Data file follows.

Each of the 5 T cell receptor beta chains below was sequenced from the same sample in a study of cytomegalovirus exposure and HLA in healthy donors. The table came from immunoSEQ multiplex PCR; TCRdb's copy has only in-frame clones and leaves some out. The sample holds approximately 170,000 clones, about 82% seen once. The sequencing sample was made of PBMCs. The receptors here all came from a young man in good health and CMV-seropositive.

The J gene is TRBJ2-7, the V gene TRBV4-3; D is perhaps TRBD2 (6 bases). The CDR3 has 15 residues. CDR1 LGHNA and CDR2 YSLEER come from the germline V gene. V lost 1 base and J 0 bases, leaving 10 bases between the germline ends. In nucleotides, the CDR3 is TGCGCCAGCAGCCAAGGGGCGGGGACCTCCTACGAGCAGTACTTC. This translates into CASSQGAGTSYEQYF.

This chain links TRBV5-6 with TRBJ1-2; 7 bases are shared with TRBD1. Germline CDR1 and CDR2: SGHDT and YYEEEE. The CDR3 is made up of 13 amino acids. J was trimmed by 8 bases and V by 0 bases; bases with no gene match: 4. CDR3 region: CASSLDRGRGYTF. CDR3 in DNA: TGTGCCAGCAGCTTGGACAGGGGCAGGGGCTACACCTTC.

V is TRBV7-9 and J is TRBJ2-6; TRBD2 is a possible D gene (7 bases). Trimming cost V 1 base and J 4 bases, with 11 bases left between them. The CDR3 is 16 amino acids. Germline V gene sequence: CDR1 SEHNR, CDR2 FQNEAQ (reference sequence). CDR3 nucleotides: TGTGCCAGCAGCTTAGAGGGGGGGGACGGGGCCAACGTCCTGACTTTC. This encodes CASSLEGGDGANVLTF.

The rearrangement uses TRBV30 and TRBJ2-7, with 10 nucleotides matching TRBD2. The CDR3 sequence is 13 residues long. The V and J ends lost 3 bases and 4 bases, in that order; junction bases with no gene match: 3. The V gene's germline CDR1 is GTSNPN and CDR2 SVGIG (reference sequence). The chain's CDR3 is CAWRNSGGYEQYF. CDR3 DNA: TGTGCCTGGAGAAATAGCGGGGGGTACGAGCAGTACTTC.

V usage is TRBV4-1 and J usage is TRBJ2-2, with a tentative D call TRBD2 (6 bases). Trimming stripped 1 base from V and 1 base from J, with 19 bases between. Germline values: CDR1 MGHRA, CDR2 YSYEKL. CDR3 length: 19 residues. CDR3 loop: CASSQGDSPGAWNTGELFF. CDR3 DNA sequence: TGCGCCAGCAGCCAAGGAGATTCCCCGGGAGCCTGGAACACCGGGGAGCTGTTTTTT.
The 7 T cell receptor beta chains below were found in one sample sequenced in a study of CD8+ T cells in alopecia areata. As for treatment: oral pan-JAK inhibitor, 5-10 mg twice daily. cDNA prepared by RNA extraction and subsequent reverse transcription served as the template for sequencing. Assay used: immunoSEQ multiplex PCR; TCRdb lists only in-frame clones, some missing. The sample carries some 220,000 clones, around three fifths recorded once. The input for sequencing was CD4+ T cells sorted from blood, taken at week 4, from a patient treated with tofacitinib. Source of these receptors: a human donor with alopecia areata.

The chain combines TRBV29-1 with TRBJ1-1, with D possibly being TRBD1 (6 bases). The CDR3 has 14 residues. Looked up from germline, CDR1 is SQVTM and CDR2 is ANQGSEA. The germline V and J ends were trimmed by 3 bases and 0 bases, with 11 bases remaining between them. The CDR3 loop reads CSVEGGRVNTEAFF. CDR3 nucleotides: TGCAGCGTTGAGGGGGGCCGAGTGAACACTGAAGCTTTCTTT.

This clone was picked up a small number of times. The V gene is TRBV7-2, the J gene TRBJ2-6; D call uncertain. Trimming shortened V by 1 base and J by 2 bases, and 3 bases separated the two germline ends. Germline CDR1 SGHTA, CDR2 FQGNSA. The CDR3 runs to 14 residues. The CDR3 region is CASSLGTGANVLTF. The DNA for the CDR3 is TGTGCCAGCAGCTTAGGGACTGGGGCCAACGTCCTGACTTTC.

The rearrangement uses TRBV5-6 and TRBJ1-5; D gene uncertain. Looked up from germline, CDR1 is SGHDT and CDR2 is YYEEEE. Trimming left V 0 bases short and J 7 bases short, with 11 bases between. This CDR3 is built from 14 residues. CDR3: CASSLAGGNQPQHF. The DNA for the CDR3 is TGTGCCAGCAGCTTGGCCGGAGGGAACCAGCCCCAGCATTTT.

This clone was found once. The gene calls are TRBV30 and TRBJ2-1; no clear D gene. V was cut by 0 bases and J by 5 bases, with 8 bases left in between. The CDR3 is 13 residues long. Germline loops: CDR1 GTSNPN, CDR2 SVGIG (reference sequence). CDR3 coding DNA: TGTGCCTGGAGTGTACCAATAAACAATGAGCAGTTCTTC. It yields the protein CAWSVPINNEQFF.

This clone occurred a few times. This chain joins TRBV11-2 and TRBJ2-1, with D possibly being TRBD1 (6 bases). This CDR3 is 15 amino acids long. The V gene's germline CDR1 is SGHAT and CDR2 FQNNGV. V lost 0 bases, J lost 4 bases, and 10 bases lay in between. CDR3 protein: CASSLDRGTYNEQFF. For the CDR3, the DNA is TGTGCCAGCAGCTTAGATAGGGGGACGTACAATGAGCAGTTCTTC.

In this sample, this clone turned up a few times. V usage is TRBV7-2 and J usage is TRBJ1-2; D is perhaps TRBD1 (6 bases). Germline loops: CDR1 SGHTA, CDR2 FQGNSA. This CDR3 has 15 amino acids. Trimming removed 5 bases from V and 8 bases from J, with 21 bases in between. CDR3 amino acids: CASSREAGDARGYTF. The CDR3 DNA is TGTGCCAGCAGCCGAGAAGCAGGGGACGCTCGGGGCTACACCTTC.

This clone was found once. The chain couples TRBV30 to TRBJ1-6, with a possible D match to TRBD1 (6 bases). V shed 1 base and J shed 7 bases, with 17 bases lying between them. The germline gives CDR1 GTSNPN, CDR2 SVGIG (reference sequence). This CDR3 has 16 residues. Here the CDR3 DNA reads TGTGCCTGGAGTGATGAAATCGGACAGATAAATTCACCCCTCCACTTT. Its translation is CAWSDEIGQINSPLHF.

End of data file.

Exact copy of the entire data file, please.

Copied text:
Each of the 5 T cell receptor beta chains below was sequenced from the same sample in a study of cytomegalovirus exposure and HLA in healthy donors. The table came from immunoSEQ multiplex PCR; TCRdb's copy has only in-frame clones and leaves some out. The sample holds approximately 170,000 clones, about 82% seen once. The sequencing sample was made of PBMCs. The receptors here all came from a young man in good health and CMV-seropositive.

The J gene is TRBJ2-7, the V gene TRBV4-3; D is perhaps TRBD2 (6 bases). The CDR3 has 15 residues. CDR1 LGHNA and CDR2 YSLEER come from the germline V gene. V lost 1 base and J 0 bases, leaving 10 bases between the germline ends. In nucleotides, the CDR3 is TGCGCCAGCAGCCAAGGGGCGGGGACCTCCTACGAGCAGTACTTC. This translates into CASSQGAGTSYEQYF.

This chain links TRBV5-6 with TRBJ1-2; 7 bases are shared with TRBD1. Germline CDR1 and CDR2: SGHDT and YYEEEE. The CDR3 is made up of 13 amino acids. J was trimmed by 8 bases and V by 0 bases; bases with no gene match: 4. CDR3 region: CASSLDRGRGYTF. CDR3 in DNA: TGTGCCAGCAGCTTGGACAGGGGCAGGGGCTACACCTTC.

V is TRBV7-9 and J is TRBJ2-6; TRBD2 is a possible D gene (7 bases). Trimming cost V 1 base and J 4 bases, with 11 bases left between them. The CDR3 is 16 amino acids. Germline V gene sequence: CDR1 SEHNR, CDR2 FQNEAQ (reference sequence). CDR3 nucleotides: TGTGCCAGCAGCTTAGAGGGGGGGGACGGGGCCAACGTCCTGACTTTC. This encodes CASSLEGGDGANVLTF.

The rearrangement uses TRBV30 and TRBJ2-7, with 10 nucleotides matching TRBD2. The CDR3 sequence is 13 residues long. The V and J ends lost 3 bases and 4 bases, in that order; junction bases with no gene match: 3. The V gene's germline CDR1 is GTSNPN and CDR2 SVGIG (reference sequence). The chain's CDR3 is CAWRNSGGYEQYF. CDR3 DNA: TGTGCCTGGAGAAATAGCGGGGGGTACGAGCAGTACTTC.

V usage is TRBV4-1 and J usage is TRBJ2-2, with a tentative D call TRBD2 (6 bases). Trimming stripped 1 base from V and 1 base from J, with 19 bases between. Germline values: CDR1 MGHRA, CDR2 YSYEKL. CDR3 length: 19 residues. CDR3 loop: CASSQGDSPGAWNTGELFF. CDR3 DNA sequence: TGCGCCAGCAGCCAAGGAGATTCCCCGGGAGCCTGGAACACCGGGGAGCTGTTTTTT.
The 7 T cell receptor beta chains below were found in one sample sequenced in a study of CD8+ T cells in alopecia areata. As for treatment: oral pan-JAK inhibitor, 5-10 mg twice daily. cDNA prepared by RNA extraction and subsequent reverse transcription served as the template for sequencing. Assay used: immunoSEQ multiplex PCR; TCRdb lists only in-frame clones, some missing. The sample carries some 220,000 clones, around three fifths recorded once. The input for sequencing was CD4+ T cells sorted from blood, taken at week 4, from a patient treated with tofacitinib. Source of these receptors: a human donor with alopecia areata.

The chain combines TRBV29-1 with TRBJ1-1, with D possibly being TRBD1 (6 bases). The CDR3 has 14 residues. Looked up from germline, CDR1 is SQVTM and CDR2 is ANQGSEA. The germline V and J ends were trimmed by 3 bases and 0 bases, with 11 bases remaining between them. The CDR3 loop reads CSVEGGRVNTEAFF. CDR3 nucleotides: TGCAGCGTTGAGGGGGGCCGAGTGAACACTGAAGCTTTCTTT.

This clone was picked up a small number of times. The V gene is TRBV7-2, the J gene TRBJ2-6; D call uncertain. Trimming shortened V by 1 base and J by 2 bases, and 3 bases separated the two germline ends. Germline CDR1 SGHTA, CDR2 FQGNSA. The CDR3 runs to 14 residues. The CDR3 region is CASSLGTGANVLTF. The DNA for the CDR3 is TGTGCCAGCAGCTTAGGGACTGGGGCCAACGTCCTGACTTTC.

The rearrangement uses TRBV5-6 and TRBJ1-5; D gene uncertain. Looked up from germline, CDR1 is SGHDT and CDR2 is YYEEEE. Trimming left V 0 bases short and J 7 bases short, with 11 bases between. This CDR3 is built from 14 residues. CDR3: CASSLAGGNQPQHF. The DNA for the CDR3 is TGTGCCAGCAGCTTGGCCGGAGGGAACCAGCCCCAGCATTTT.

This clone was found once. The gene calls are TRBV30 and TRBJ2-1; no clear D gene. V was cut by 0 bases and J by 5 bases, with 8 bases left in between. The CDR3 is 13 residues long. Germline loops: CDR1 GTSNPN, CDR2 SVGIG (reference sequence). CDR3 coding DNA: TGTGCCTGGAGTGTACCAATAAACAATGAGCAGTTCTTC. It yields the protein CAWSVPINNEQFF.

This clone occurred a few times. This chain joins TRBV11-2 and TRBJ2-1, with D possibly being TRBD1 (6 bases). This CDR3 is 15 amino acids long. The V gene's germline CDR1 is SGHAT and CDR2 FQNNGV. V lost 0 bases, J lost 4 bases, and 10 bases lay in between. CDR3 protein: CASSLDRGTYNEQFF. For the CDR3, the DNA is TGTGCCAGCAGCTTAGATAGGGGGACGTACAATGAGCAGTTCTTC.

In this sample, this clone turned up a few times. V usage is TRBV7-2 and J usage is TRBJ1-2; D is perhaps TRBD1 (6 bases). Germline loops: CDR1 SGHTA, CDR2 FQGNSA. This CDR3 has 15 amino acids. Trimming removed 5 bases from V and 8 bases from J, with 21 bases in between. CDR3 amino acids: CASSREAGDARGYTF. The CDR3 DNA is TGTGCCAGCAGCCGAGAAGCAGGGGACGCTCGGGGCTACACCTTC.

This clone was found once. The chain couples TRBV30 to TRBJ1-6, with a possible D match to TRBD1 (6 bases). V shed 1 base and J shed 7 bases, with 17 bases lying between them. The germline gives CDR1 GTSNPN, CDR2 SVGIG (reference sequence). This CDR3 has 16 residues. Here the CDR3 DNA reads TGTGCCTGGAGTGATGAAATCGGACAGATAAATTCACCCCTCCACTTT. Its translation is CAWSDEIGQINSPLHF.